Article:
Dialogue, along with prose and description, represent the 3 aspects of scene writing. Characters are either observing, taking action, or talking (sometimes to themselves). Among the 3, dialogue is unique in that it grants every character a voice of their own.
A conflict can be rooted in the main plot, it can be rooted in a relationship between characters, or it can be both. Here are a few strategies for creating a new conflict in a scene.
Within a scene each character has a goal and obstacles preventing them from achieving that goal. This means every scene contains at least one conflict, if every character is collaborating or competing to achieve the same goal.
Tension is created whenever a conflict prevents a character from achieving a goal. This can be a force of nature, another character, or an internal struggle, such as the character debating what to do. Tension also helps to create a sense of pacing, the rate at which scenes progress. Generally an audience will perceive a low tension scene as longer than a high tension scene.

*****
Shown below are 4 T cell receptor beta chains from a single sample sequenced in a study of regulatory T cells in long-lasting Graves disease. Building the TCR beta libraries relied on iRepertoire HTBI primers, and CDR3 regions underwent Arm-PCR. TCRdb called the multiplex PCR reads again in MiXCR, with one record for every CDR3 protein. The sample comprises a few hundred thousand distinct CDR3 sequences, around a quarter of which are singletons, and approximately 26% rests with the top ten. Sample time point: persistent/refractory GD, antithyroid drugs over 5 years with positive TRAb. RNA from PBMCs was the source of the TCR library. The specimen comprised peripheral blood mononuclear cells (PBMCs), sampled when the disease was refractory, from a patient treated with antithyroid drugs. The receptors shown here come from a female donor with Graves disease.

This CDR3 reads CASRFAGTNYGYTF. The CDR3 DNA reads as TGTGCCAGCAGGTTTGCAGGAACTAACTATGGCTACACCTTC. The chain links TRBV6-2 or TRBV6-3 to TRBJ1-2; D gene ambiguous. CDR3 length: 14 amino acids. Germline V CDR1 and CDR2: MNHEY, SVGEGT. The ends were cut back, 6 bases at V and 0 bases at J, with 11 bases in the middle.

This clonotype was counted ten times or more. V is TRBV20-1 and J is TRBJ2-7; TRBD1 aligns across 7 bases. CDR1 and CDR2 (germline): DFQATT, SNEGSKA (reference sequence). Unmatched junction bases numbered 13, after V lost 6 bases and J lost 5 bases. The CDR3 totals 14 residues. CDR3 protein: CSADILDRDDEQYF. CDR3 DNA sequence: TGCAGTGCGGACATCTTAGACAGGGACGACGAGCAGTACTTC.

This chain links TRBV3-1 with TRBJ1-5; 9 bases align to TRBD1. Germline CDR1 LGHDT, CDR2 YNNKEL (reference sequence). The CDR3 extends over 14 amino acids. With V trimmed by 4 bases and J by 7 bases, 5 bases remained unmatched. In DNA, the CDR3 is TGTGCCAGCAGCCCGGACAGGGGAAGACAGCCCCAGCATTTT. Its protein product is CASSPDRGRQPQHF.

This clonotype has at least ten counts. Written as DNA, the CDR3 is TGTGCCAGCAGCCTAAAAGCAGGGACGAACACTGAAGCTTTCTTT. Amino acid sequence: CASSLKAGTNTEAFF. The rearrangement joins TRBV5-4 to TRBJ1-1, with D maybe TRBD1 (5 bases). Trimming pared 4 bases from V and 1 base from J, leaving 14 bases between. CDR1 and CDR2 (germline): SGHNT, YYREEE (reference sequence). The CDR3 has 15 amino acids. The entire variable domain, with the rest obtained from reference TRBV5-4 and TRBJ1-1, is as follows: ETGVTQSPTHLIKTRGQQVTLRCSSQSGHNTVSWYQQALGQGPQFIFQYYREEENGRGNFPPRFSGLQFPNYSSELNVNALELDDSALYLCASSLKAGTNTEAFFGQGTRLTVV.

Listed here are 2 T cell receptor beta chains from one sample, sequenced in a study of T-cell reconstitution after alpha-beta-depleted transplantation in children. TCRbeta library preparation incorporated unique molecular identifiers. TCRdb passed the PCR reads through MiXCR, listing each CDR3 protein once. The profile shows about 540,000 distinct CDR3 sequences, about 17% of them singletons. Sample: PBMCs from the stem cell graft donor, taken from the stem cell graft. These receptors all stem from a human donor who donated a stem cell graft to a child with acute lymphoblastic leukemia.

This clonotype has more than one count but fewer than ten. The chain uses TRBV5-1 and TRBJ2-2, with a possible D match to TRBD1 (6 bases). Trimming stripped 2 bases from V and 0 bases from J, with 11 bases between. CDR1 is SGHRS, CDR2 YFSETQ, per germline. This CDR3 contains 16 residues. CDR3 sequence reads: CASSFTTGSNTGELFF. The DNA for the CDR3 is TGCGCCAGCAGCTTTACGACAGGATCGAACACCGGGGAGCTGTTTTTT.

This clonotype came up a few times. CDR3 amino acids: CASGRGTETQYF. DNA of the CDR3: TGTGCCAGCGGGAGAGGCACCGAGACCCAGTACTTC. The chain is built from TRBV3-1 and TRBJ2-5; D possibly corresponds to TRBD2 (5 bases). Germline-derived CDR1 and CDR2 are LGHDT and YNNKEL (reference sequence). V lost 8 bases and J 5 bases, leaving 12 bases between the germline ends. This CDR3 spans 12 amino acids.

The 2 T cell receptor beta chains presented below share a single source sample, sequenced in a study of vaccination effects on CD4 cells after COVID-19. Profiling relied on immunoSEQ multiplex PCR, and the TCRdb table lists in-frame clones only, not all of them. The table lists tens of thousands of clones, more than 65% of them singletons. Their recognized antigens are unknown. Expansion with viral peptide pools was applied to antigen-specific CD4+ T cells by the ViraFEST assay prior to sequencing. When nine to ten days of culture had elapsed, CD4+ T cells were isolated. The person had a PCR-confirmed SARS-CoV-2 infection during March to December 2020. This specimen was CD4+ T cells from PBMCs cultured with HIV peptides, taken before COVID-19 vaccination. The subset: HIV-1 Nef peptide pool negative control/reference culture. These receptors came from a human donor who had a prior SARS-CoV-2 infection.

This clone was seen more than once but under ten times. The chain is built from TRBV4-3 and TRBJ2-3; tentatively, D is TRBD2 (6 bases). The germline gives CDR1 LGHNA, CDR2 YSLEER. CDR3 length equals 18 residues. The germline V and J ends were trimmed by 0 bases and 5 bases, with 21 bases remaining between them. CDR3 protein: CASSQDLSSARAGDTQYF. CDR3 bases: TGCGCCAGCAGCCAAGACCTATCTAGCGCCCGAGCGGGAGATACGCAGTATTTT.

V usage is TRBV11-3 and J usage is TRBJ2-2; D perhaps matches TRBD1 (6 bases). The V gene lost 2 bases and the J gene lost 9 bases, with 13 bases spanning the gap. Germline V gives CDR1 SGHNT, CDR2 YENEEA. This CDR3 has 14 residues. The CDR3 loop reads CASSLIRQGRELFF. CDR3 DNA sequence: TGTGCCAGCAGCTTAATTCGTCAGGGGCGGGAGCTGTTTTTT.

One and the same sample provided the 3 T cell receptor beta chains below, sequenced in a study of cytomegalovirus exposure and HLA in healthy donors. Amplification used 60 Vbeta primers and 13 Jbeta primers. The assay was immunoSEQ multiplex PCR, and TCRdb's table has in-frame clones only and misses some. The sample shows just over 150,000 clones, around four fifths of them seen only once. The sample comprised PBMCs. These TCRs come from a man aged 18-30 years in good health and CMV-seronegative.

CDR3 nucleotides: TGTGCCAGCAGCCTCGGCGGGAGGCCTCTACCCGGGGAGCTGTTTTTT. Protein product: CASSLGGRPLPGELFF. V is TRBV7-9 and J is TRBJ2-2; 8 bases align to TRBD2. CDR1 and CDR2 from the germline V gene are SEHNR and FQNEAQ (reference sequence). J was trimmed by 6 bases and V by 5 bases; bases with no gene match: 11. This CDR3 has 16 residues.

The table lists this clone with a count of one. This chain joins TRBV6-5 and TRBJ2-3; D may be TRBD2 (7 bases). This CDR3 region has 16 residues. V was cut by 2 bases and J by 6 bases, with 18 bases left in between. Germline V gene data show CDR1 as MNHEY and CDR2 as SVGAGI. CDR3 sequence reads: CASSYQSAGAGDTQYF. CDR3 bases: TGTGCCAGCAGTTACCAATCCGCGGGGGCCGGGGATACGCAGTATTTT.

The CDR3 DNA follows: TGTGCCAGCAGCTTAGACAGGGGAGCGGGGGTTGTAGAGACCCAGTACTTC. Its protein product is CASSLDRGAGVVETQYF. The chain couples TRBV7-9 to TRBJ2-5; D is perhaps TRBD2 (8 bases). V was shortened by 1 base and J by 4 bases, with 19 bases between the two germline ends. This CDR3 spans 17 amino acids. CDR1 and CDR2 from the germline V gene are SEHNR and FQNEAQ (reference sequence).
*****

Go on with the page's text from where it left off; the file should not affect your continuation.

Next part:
Part of good storytelling is making the audience believe in the story, believe that the characters really existed, acting out events exactly as the author outlines them. This means everything the character says and does needs to be rooted in who the character is. An author must always be aware of why a character acts and reacts as they do, so that audiences never stop to consider the invisible hand behind the curtain.